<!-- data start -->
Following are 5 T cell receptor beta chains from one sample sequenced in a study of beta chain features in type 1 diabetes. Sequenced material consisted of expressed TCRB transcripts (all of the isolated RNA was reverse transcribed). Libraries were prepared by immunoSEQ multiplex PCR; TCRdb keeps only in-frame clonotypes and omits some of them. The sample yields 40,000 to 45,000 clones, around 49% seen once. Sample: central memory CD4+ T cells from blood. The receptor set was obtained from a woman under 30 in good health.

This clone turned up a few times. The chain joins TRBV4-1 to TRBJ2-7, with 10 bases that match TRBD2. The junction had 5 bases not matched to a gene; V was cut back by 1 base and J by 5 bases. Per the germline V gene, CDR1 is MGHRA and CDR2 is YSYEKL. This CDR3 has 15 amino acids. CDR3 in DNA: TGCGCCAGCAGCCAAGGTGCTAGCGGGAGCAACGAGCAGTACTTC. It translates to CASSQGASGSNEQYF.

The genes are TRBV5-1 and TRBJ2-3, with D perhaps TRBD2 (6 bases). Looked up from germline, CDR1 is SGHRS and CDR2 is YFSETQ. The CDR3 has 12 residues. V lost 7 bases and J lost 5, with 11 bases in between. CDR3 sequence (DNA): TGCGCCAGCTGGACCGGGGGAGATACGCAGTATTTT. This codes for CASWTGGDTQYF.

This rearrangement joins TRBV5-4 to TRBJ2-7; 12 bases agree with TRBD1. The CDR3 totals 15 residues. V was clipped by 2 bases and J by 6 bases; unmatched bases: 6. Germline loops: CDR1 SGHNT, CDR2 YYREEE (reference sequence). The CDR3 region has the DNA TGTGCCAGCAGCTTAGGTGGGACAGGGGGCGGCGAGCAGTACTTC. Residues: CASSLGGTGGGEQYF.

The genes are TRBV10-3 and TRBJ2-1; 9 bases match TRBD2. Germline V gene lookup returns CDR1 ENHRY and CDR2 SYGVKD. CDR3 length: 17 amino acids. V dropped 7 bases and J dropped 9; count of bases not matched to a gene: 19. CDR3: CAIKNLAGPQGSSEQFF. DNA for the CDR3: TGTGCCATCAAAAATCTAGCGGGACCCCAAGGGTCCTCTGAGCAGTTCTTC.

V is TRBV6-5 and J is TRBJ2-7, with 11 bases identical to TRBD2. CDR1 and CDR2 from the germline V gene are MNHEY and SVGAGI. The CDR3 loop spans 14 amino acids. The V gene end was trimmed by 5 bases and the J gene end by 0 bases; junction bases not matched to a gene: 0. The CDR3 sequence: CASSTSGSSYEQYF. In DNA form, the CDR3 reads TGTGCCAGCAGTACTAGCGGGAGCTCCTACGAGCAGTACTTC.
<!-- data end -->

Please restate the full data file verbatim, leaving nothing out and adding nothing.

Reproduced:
Following are 5 T cell receptor beta chains from one sample sequenced in a study of beta chain features in type 1 diabetes. Sequenced material consisted of expressed TCRB transcripts (all of the isolated RNA was reverse transcribed). Libraries were prepared by immunoSEQ multiplex PCR; TCRdb keeps only in-frame clonotypes and omits some of them. The sample yields 40,000 to 45,000 clones, around 49% seen once. Sample: central memory CD4+ T cells from blood. The receptor set was obtained from a woman under 30 in good health.

This clone turned up a few times. The chain joins TRBV4-1 to TRBJ2-7, with 10 bases that match TRBD2. The junction had 5 bases not matched to a gene; V was cut back by 1 base and J by 5 bases. Per the germline V gene, CDR1 is MGHRA and CDR2 is YSYEKL. This CDR3 has 15 amino acids. CDR3 in DNA: TGCGCCAGCAGCCAAGGTGCTAGCGGGAGCAACGAGCAGTACTTC. It translates to CASSQGASGSNEQYF.

The genes are TRBV5-1 and TRBJ2-3, with D perhaps TRBD2 (6 bases). Looked up from germline, CDR1 is SGHRS and CDR2 is YFSETQ. The CDR3 has 12 residues. V lost 7 bases and J lost 5, with 11 bases in between. CDR3 sequence (DNA): TGCGCCAGCTGGACCGGGGGAGATACGCAGTATTTT. This codes for CASWTGGDTQYF.

This rearrangement joins TRBV5-4 to TRBJ2-7; 12 bases agree with TRBD1. The CDR3 totals 15 residues. V was clipped by 2 bases and J by 6 bases; unmatched bases: 6. Germline loops: CDR1 SGHNT, CDR2 YYREEE (reference sequence). The CDR3 region has the DNA TGTGCCAGCAGCTTAGGTGGGACAGGGGGCGGCGAGCAGTACTTC. Residues: CASSLGGTGGGEQYF.

The genes are TRBV10-3 and TRBJ2-1; 9 bases match TRBD2. Germline V gene lookup returns CDR1 ENHRY and CDR2 SYGVKD. CDR3 length: 17 amino acids. V dropped 7 bases and J dropped 9; count of bases not matched to a gene: 19. CDR3: CAIKNLAGPQGSSEQFF. DNA for the CDR3: TGTGCCATCAAAAATCTAGCGGGACCCCAAGGGTCCTCTGAGCAGTTCTTC.

V is TRBV6-5 and J is TRBJ2-7, with 11 bases identical to TRBD2. CDR1 and CDR2 from the germline V gene are MNHEY and SVGAGI. The CDR3 loop spans 14 amino acids. The V gene end was trimmed by 5 bases and the J gene end by 0 bases; junction bases not matched to a gene: 0. The CDR3 sequence: CASSTSGSSYEQYF. In DNA form, the CDR3 reads TGTGCCAGCAGTACTAGCGGGAGCTCCTACGAGCAGTACTTC.